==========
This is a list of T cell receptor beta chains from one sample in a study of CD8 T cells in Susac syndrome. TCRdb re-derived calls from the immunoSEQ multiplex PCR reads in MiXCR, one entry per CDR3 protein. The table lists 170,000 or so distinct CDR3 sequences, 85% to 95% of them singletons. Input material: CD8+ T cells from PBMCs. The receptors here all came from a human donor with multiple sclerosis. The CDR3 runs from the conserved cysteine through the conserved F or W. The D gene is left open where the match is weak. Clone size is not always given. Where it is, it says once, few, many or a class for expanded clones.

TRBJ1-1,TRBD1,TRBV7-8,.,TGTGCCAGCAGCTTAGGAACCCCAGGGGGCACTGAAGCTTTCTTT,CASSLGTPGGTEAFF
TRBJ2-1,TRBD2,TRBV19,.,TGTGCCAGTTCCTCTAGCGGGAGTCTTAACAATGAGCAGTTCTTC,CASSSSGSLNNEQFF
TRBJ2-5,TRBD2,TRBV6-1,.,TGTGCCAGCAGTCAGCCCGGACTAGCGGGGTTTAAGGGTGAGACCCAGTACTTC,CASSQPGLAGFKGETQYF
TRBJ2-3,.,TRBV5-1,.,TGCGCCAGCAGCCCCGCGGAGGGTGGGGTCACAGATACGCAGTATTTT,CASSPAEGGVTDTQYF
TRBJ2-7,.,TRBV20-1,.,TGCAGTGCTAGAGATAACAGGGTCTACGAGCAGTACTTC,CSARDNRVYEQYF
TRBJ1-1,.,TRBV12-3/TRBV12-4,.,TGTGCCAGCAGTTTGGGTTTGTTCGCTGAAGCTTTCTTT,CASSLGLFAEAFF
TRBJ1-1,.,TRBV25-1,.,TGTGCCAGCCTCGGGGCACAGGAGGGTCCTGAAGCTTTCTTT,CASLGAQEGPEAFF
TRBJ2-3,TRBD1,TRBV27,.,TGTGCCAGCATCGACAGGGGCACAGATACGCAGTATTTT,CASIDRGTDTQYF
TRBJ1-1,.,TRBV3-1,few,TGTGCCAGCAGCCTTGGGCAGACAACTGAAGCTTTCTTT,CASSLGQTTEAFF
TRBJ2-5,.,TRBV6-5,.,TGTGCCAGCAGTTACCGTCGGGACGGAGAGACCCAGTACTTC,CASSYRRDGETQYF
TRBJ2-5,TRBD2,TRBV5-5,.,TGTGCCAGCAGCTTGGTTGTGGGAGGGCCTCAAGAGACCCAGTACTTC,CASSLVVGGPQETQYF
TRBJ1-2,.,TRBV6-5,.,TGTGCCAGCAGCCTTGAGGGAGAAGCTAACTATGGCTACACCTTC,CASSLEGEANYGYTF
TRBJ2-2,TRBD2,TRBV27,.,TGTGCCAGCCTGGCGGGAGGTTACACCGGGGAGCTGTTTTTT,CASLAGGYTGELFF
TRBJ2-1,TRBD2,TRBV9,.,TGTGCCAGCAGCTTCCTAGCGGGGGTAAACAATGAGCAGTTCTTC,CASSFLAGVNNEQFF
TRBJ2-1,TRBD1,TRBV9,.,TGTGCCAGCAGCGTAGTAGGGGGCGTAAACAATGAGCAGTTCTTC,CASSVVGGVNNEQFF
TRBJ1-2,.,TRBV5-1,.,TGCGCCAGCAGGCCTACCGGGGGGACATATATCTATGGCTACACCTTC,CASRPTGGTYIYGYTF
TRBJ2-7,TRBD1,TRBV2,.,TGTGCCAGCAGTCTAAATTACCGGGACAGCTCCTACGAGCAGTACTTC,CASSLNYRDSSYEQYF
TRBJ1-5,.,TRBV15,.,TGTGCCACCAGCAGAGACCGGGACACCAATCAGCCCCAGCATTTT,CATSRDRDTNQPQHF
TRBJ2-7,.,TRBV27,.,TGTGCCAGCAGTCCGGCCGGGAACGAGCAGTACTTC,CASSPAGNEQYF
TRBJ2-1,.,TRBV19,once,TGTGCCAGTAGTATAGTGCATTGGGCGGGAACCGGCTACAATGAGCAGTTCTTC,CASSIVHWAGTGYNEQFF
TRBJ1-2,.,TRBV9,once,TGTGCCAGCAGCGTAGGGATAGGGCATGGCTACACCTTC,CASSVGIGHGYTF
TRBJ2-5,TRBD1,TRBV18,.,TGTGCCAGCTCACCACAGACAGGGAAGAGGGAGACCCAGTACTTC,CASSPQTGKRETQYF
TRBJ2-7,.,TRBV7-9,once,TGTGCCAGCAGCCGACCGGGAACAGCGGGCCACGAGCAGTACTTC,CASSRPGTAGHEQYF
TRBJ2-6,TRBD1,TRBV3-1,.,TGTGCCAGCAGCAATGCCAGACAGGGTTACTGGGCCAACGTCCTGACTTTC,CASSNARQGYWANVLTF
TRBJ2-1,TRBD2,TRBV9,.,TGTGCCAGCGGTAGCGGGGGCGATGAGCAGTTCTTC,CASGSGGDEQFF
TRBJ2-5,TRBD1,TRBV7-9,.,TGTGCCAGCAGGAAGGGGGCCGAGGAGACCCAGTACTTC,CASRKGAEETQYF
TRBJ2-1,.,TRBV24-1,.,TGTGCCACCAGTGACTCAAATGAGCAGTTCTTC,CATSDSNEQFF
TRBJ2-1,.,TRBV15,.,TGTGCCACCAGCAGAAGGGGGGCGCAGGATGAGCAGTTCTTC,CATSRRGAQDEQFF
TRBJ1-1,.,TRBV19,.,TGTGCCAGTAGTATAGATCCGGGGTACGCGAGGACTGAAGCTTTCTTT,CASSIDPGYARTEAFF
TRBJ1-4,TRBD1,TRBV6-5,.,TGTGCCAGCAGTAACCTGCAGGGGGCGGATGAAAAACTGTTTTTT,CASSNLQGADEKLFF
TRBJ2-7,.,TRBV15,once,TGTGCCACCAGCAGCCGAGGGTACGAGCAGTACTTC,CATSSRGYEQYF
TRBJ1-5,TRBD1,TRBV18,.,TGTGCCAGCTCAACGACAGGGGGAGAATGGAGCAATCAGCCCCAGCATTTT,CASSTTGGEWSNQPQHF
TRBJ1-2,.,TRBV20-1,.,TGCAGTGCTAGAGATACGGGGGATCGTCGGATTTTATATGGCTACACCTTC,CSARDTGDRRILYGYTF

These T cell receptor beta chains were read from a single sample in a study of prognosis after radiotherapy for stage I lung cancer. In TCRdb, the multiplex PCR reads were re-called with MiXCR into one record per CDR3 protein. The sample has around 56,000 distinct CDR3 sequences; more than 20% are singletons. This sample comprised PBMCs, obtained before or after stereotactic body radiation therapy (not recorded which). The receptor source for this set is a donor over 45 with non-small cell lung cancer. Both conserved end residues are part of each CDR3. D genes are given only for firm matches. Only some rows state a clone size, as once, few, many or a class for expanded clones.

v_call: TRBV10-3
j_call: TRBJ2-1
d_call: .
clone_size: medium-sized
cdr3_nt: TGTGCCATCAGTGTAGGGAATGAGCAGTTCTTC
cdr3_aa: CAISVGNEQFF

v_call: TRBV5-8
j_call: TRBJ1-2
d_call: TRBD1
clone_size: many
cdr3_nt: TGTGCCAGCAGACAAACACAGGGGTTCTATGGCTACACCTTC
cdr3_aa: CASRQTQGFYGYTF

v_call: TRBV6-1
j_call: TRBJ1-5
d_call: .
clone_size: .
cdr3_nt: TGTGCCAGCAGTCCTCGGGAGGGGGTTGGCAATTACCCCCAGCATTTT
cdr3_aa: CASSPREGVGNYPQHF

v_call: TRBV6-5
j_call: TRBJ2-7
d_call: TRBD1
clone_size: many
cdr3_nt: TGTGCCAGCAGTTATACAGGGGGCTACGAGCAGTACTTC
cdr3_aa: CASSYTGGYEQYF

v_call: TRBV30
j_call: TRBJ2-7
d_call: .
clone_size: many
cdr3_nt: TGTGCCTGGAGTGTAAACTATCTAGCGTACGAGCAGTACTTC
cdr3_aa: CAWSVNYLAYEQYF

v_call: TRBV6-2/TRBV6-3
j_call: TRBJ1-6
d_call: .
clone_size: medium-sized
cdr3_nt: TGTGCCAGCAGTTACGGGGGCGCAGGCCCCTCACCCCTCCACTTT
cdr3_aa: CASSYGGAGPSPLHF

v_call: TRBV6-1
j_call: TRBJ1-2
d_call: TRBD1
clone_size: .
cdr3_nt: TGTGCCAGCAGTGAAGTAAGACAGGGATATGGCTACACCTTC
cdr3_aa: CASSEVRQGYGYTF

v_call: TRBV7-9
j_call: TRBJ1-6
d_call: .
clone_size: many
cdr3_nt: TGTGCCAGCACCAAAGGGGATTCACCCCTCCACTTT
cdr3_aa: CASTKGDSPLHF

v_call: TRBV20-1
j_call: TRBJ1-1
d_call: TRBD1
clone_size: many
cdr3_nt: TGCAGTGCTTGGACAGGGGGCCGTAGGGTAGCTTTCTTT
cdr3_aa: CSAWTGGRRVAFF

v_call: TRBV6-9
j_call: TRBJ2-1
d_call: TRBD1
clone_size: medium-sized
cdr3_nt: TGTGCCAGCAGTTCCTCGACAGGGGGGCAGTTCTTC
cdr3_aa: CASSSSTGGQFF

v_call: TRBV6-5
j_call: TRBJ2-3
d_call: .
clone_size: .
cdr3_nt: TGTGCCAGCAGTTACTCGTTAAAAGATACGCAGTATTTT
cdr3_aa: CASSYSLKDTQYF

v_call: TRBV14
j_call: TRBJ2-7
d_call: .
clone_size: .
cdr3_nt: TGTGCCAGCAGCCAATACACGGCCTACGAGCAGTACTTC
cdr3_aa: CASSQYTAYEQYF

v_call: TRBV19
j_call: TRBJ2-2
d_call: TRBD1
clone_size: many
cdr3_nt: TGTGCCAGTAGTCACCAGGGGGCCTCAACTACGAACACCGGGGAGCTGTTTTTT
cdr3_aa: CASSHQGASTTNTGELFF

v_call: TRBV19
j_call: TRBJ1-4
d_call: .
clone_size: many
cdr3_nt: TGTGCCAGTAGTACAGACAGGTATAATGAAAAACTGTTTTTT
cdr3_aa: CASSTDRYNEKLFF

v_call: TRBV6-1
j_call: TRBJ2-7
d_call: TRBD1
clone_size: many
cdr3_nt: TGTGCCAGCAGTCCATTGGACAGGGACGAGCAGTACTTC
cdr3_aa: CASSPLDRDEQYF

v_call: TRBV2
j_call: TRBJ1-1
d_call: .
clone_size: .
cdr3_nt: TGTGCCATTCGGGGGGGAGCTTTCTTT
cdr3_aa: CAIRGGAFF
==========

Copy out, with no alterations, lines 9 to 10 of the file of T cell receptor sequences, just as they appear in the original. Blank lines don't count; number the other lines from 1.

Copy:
TRBJ2-3,TRBD1,TRBV27,.,TGTGCCAGCATCGACAGGGGCACAGATACGCAGTATTTT,CASIDRGTDTQYF
TRBJ1-1,.,TRBV3-1,few,TGTGCCAGCAGCCTTGGGCAGACAACTGAAGCTTTCTTT,CASSLGQTTEAFF